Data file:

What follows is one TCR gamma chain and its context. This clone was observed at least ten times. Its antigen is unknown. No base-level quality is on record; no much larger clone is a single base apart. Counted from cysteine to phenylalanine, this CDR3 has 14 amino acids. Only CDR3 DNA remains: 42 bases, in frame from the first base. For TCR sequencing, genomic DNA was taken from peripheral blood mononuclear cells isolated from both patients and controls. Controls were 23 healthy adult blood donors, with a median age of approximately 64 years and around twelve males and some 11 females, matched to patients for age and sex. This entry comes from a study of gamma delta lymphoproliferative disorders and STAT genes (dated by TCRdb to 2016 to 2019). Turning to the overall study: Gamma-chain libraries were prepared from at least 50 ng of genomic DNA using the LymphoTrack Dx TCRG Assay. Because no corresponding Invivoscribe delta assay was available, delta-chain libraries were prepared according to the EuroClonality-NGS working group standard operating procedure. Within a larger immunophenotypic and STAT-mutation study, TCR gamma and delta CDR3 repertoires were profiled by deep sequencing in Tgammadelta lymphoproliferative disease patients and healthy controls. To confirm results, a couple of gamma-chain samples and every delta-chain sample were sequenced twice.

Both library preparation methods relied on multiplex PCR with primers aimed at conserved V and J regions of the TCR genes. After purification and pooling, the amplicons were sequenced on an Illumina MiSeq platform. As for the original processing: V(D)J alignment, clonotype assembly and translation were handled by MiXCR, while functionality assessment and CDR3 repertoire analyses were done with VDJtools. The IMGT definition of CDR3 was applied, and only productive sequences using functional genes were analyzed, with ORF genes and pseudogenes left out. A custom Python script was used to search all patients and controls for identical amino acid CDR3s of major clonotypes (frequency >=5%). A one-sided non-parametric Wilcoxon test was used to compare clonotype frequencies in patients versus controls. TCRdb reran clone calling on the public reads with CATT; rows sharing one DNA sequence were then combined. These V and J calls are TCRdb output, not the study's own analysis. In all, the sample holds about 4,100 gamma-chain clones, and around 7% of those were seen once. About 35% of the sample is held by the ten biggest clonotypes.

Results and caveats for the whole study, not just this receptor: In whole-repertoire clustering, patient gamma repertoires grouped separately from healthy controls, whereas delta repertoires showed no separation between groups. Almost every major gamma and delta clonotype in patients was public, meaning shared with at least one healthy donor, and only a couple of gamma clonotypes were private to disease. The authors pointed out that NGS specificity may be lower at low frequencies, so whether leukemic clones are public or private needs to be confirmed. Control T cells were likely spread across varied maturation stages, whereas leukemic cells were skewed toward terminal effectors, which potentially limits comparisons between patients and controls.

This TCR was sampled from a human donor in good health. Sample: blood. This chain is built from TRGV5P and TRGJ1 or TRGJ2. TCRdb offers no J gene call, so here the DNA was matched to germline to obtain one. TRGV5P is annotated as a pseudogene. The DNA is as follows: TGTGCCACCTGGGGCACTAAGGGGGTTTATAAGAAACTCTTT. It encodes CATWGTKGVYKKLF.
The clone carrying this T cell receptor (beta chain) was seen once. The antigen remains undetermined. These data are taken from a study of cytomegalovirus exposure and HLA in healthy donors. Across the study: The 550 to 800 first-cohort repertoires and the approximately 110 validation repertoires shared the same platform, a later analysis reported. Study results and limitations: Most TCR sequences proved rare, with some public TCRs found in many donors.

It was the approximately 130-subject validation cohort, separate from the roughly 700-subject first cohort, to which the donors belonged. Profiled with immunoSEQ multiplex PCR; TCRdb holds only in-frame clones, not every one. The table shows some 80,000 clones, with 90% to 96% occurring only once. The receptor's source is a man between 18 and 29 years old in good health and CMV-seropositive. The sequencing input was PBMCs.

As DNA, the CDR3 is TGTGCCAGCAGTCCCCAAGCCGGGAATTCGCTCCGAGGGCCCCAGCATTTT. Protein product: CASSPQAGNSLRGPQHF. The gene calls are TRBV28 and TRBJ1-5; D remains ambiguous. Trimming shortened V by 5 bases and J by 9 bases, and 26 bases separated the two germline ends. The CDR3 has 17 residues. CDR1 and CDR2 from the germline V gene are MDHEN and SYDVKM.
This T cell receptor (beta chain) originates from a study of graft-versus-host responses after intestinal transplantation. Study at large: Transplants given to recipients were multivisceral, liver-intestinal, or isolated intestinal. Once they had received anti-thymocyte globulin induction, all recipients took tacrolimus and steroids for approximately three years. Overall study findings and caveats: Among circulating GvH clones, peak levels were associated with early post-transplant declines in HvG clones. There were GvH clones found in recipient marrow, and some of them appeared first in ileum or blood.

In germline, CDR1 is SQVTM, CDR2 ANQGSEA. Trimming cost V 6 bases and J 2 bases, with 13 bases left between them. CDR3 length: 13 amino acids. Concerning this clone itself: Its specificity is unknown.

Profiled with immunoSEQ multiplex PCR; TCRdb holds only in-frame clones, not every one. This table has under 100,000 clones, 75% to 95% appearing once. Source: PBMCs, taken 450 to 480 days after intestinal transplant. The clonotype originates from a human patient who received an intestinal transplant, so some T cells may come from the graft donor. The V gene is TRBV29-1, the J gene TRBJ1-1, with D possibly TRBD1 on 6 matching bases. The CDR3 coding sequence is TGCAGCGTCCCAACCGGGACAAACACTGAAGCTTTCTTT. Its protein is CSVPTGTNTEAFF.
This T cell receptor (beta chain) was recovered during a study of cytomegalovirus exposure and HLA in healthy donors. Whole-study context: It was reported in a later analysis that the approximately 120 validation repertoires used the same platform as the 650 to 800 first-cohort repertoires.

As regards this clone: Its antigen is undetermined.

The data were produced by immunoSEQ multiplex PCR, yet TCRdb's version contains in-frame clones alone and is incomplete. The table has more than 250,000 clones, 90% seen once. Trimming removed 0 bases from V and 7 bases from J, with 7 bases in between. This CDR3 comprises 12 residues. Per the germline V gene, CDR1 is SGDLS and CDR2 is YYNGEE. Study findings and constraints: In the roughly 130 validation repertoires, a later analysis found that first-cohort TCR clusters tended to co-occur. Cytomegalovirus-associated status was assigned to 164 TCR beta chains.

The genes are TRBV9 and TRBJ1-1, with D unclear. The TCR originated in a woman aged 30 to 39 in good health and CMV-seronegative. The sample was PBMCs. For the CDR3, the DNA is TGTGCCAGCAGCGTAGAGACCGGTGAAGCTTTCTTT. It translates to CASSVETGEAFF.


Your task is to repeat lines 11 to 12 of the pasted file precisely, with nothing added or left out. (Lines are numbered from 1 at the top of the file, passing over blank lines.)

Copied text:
This T cell receptor (beta chain) was recovered during a study of cytomegalovirus exposure and HLA in healthy donors. Whole-study context: It was reported in a later analysis that the approximately 120 validation repertoires used the same platform as the 650 to 800 first-cohort repertoires.

As regards this clone: Its antigen is undetermined.